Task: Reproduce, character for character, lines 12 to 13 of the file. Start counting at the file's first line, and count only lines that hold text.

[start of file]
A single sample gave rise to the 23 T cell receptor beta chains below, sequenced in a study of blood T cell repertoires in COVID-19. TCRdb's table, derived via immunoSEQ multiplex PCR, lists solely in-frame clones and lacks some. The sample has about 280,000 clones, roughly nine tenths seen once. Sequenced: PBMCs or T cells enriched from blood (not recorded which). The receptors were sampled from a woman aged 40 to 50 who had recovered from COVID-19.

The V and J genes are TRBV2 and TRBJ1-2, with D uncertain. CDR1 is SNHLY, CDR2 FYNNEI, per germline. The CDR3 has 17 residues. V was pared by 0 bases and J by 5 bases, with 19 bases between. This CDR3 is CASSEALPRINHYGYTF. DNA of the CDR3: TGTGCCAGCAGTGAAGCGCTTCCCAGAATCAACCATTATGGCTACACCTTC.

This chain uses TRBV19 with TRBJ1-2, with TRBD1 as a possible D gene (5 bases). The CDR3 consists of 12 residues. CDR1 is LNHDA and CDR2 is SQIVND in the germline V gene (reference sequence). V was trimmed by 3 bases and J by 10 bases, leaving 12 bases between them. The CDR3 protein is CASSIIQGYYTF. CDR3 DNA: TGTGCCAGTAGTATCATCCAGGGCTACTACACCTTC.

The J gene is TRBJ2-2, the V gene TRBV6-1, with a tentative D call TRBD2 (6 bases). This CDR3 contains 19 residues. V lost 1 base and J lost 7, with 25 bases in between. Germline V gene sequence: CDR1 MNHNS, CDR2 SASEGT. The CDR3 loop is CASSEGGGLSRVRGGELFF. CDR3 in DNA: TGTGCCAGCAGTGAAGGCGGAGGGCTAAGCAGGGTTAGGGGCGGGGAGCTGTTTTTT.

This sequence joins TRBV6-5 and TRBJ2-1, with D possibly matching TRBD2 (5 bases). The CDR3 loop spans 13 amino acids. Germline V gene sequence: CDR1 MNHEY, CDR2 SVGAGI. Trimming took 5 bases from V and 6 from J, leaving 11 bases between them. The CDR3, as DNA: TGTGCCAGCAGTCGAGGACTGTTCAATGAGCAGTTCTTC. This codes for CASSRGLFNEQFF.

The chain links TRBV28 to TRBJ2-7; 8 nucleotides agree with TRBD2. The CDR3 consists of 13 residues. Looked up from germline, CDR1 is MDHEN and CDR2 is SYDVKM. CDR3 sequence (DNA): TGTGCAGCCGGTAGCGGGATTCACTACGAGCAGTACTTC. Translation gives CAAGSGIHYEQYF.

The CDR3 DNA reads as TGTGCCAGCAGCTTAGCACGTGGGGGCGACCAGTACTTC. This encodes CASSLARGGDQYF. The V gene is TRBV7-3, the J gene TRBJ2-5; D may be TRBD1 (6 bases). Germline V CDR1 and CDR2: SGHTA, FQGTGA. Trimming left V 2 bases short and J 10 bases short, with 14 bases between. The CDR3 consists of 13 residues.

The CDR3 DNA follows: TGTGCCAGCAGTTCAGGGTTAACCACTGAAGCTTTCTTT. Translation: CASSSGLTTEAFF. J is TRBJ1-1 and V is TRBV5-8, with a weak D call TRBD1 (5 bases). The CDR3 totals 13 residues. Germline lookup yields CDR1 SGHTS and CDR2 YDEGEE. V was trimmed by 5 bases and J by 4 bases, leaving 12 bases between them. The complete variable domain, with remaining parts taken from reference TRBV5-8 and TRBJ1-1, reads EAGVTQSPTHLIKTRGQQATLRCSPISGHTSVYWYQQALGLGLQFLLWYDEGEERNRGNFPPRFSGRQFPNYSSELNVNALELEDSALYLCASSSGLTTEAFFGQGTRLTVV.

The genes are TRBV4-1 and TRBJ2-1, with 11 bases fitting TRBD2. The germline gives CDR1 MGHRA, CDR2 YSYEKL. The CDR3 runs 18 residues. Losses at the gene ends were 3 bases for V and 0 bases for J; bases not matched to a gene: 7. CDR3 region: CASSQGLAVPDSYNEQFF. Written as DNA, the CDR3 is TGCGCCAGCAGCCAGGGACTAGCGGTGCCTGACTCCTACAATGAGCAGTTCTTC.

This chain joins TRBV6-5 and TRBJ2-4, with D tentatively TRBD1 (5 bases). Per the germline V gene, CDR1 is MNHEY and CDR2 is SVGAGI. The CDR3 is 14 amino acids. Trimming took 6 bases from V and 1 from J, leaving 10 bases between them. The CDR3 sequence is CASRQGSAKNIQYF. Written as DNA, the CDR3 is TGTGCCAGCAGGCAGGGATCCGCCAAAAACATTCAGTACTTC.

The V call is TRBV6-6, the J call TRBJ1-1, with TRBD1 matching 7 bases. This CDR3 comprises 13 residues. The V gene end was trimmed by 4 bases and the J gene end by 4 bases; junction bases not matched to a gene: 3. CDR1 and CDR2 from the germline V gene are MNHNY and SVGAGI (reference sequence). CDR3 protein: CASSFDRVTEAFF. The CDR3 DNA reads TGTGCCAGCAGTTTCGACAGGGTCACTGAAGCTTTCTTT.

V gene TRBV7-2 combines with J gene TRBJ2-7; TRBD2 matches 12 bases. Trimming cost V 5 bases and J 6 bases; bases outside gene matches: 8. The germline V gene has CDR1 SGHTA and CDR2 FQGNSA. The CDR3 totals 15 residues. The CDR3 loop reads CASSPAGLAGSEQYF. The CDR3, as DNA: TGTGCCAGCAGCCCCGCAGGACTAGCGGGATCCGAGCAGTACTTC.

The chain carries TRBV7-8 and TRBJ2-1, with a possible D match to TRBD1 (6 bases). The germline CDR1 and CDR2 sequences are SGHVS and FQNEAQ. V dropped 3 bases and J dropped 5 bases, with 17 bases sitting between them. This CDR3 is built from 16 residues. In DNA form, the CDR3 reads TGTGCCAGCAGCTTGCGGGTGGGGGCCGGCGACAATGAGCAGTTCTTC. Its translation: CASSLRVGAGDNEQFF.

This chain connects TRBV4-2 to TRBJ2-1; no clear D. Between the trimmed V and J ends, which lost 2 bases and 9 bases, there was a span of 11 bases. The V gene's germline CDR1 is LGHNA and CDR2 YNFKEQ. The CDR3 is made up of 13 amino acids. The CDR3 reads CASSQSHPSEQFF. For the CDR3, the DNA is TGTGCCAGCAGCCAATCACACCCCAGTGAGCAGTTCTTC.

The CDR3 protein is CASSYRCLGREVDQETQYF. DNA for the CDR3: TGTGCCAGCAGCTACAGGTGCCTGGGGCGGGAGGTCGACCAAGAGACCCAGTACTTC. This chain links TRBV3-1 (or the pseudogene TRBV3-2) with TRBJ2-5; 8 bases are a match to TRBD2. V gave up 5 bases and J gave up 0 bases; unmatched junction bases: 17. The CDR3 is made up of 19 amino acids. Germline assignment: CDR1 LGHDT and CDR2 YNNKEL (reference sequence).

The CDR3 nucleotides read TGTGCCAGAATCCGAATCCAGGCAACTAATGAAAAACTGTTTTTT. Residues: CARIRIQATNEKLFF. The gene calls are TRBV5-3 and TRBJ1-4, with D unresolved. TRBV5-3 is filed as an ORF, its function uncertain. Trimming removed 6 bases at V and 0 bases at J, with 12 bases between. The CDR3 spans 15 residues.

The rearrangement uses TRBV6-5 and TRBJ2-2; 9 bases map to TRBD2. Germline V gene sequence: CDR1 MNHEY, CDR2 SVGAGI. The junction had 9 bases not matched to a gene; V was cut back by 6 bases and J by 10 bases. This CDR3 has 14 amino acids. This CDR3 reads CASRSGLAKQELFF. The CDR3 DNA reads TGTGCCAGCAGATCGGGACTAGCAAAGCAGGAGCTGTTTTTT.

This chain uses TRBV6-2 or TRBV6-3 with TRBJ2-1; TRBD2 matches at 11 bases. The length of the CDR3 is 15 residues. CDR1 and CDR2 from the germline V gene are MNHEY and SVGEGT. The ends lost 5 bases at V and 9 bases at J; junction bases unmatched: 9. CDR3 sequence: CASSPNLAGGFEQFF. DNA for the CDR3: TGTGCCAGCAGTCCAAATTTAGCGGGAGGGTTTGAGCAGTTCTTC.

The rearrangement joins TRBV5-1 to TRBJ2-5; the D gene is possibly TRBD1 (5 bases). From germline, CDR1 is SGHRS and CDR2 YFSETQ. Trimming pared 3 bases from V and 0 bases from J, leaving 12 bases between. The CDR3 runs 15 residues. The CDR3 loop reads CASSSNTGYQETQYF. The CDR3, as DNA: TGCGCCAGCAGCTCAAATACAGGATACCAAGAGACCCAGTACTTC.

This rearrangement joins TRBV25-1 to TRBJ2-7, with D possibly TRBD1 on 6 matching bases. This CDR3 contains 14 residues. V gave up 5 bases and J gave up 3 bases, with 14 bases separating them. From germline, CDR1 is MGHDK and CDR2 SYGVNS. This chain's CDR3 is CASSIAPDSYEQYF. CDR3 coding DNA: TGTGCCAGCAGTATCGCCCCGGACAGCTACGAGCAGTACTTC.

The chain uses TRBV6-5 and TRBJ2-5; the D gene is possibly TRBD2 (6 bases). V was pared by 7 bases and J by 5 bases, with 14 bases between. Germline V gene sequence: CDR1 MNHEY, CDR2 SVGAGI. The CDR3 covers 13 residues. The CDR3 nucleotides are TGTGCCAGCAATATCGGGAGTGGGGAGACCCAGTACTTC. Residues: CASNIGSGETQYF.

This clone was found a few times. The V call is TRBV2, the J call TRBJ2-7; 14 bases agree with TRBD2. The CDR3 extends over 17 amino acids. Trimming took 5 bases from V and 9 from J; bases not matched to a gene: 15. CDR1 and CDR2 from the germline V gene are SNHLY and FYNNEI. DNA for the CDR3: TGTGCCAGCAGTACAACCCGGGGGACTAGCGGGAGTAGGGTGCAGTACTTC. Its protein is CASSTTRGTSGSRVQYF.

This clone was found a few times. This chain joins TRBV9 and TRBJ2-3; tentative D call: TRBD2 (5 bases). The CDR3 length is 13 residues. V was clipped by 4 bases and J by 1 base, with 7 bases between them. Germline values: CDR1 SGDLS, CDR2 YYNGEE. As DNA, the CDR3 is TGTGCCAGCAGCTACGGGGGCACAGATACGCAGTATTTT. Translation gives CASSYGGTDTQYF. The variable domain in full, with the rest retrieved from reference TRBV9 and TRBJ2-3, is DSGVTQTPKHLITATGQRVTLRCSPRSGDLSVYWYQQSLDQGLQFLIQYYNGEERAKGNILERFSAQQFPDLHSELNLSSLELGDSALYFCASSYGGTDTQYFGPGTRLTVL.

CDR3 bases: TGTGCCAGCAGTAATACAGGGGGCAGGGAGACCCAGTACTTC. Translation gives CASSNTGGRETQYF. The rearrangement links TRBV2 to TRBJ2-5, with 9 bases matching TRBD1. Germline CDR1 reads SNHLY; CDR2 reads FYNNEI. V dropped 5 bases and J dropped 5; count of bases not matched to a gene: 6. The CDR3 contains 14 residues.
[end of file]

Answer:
V gene TRBV7-2 combines with J gene TRBJ2-7; TRBD2 matches 12 bases. Trimming cost V 5 bases and J 6 bases; bases outside gene matches: 8. The germline V gene has CDR1 SGHTA and CDR2 FQGNSA. The CDR3 totals 15 residues. The CDR3 loop reads CASSPAGLAGSEQYF. The CDR3, as DNA: TGTGCCAGCAGCCCCGCAGGACTAGCGGGATCCGAGCAGTACTTC.

The chain carries TRBV7-8 and TRBJ2-1, with a possible D match to TRBD1 (6 bases). The germline CDR1 and CDR2 sequences are SGHVS and FQNEAQ. V dropped 3 bases and J dropped 5 bases, with 17 bases sitting between them. This CDR3 is built from 16 residues. In DNA form, the CDR3 reads TGTGCCAGCAGCTTGCGGGTGGGGGCCGGCGACAATGAGCAGTTCTTC. Its translation: CASSLRVGAGDNEQFF.